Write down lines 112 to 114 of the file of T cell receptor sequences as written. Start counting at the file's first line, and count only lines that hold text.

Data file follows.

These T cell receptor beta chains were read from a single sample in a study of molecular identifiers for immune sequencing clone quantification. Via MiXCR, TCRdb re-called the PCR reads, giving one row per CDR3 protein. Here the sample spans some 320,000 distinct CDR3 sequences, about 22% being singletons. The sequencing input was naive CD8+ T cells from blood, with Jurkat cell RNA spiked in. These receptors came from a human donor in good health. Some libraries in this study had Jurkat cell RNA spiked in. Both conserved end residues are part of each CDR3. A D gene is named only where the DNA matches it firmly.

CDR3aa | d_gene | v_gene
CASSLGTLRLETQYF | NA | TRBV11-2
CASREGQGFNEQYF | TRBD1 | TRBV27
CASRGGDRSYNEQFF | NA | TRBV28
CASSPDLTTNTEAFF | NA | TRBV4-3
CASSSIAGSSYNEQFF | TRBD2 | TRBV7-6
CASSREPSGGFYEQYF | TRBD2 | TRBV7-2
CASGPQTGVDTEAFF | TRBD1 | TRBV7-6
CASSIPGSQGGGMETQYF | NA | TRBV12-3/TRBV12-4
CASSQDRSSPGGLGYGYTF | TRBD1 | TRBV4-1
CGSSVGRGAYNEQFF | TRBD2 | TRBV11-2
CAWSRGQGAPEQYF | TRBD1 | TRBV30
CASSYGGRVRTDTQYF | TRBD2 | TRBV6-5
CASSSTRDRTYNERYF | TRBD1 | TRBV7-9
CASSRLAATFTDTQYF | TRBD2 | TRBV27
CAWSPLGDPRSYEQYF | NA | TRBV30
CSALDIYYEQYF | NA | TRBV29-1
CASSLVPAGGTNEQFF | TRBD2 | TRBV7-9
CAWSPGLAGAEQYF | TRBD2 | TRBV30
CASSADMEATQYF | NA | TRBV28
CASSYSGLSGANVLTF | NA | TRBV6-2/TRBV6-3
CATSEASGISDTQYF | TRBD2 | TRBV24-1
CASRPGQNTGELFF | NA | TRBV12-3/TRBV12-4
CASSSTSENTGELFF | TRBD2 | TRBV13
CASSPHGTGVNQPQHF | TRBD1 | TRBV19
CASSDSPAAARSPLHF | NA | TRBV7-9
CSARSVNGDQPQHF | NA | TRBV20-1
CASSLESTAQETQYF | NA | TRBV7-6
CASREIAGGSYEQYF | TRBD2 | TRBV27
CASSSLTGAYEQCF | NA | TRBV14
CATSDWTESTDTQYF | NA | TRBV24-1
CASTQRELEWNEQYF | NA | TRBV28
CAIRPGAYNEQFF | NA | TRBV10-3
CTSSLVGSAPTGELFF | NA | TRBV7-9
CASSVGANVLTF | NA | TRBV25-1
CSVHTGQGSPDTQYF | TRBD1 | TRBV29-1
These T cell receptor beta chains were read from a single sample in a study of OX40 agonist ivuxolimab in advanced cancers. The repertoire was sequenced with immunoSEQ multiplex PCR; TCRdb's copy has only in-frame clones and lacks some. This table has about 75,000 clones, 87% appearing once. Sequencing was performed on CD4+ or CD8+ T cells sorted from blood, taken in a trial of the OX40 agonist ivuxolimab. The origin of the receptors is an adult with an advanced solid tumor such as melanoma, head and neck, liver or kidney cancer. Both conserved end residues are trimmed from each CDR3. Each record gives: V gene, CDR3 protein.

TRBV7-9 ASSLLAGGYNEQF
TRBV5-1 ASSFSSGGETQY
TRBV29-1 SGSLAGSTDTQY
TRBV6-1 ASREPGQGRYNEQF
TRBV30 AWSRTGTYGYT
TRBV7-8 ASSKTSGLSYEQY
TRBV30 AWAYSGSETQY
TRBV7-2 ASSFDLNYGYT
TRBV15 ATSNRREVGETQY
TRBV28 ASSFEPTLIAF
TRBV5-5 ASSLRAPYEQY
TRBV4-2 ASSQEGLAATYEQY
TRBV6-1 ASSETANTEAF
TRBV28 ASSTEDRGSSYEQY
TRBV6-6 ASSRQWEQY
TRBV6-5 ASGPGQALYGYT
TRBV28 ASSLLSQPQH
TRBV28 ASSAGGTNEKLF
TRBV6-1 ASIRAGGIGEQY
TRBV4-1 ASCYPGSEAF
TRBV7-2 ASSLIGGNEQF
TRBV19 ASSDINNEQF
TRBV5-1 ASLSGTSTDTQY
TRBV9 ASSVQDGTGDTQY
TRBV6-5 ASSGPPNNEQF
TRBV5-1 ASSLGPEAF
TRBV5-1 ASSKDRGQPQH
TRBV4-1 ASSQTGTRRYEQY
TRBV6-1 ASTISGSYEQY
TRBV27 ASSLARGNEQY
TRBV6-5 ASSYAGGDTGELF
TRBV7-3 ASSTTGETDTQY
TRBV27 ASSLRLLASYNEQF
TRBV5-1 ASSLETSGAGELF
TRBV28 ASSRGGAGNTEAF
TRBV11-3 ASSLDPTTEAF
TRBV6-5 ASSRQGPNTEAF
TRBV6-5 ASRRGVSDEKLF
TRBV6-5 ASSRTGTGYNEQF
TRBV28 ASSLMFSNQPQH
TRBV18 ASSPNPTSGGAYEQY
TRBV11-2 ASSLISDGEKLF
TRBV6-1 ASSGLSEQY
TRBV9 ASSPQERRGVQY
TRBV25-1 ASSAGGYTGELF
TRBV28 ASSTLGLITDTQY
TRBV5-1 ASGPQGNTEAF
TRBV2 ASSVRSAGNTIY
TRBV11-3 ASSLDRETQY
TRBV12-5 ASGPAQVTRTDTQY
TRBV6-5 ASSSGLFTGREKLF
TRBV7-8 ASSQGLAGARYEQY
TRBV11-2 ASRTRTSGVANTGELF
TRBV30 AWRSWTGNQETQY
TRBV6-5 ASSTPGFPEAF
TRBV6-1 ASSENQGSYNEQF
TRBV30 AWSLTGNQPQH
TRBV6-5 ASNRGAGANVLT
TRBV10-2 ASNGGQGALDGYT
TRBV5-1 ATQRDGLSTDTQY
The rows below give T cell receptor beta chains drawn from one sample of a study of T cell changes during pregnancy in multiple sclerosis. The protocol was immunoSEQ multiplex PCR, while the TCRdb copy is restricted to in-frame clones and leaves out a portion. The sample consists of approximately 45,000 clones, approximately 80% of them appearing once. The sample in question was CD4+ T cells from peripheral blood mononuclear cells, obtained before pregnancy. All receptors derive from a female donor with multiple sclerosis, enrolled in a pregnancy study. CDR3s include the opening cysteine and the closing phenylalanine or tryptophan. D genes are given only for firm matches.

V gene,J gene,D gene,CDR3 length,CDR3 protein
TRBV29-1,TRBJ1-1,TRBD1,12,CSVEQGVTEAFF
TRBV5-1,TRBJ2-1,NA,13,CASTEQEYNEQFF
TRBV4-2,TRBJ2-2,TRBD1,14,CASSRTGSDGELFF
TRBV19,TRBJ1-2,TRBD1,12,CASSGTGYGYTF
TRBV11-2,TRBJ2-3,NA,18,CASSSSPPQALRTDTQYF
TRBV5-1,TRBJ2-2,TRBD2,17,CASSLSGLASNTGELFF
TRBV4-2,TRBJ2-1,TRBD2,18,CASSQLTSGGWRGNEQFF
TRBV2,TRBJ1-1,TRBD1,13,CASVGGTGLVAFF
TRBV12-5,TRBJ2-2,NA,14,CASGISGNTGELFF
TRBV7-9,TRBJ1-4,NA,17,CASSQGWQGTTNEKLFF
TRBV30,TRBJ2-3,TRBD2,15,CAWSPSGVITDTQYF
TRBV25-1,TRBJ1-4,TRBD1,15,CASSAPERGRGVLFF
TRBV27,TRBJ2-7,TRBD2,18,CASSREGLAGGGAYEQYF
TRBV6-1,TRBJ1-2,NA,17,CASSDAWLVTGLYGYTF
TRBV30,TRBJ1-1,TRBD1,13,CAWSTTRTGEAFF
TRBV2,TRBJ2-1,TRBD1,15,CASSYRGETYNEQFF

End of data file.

TRBV25-1,TRBJ1-4,TRBD1,15,CASSAPERGRGVLFF
TRBV27,TRBJ2-7,TRBD2,18,CASSREGLAGGGAYEQYF
TRBV6-1,TRBJ1-2,NA,17,CASSDAWLVTGLYGYTF